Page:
The government's climate tsar has said a coal mine in Cumbria would never have been approved if his recommendations had been in place.
Chris Skidmore, a Tory MP and chairman of the government's net zero review, also expressed doubt over whether the coal mine would ever be built.
Speaking at the launch of his review, he said the decision, made by Michael Gove, the Communities and Levelling Up Secretary, in December "would not have been able to happen" if his recommendations had been in place.
The mine near Whitehaven, Cumbria, is the first new UK coal mine to be approved in 30 years and will be used to dig up coking coal for steel production.
Critics believe it would undermine climate targets and that demand for coking coal is declining, but supporters claim the mine will create jobs and reduce the need to import coal.
Its approval is now facing legal challenges, with Mr Skidmore adding: "Let's wait and see whether this coal mine actually happens - if this report is taken forward it never will."
On Friday, Friends of the Earth filed a legal challenge at the High Court over the government's decision to grant planning permission.
They called the decision "unthinkable" and said their challenge focuses on how Mr Gove "dealt with evidence relating to climate change" put forward by the group and others at the planning inquiry.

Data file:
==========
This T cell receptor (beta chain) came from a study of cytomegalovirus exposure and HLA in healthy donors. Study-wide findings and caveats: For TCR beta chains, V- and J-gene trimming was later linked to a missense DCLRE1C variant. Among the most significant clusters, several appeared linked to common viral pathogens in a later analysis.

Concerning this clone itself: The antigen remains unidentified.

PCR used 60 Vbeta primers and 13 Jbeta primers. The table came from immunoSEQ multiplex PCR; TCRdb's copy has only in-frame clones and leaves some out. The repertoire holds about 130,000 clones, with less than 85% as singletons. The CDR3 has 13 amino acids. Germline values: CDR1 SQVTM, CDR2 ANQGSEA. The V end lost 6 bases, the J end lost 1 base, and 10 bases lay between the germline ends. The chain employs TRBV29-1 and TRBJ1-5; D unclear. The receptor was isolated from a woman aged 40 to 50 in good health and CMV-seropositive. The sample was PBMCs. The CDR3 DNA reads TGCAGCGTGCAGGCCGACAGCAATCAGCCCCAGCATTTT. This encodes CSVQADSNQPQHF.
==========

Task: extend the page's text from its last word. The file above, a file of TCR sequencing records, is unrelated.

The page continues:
Rowan Smith, a solicitor at Leigh Day who is representing the environmental group, said: "Of particular importance in this legal challenge is whether the secretary of state lawfully concluded that the purchase of carbon credits would make a meaningful contribution to the UK's net zero targets, given their achievement relied on domestic - as opposed to international - offsetting.
"Friends of the Earth's legal claim has now been filed with the court.
"It is our hope that a hearing is granted to allow full argument on these matters."
The West Cumbria Mining project was initially approved in 2020 by the local county council but had to get final approval by the government.
Its approval was paused in early 2021 ahead of the COP26 climate conference after the government's climate change adviser said it would increase carbon emissions.
The Climate Change Committee (CCC), which advises the government, said 85% of the coal produced by the mine would be exported.
Lord Deben, chairman of the CCC, described the proposal as "absolutely indefensible" and said its approval would damage the UK's leadership on climate change.
The final decision was sent to Mr Gove, who ultimately approved it.
He said he was "satisfied that there is currently a UK and European market for the coal".
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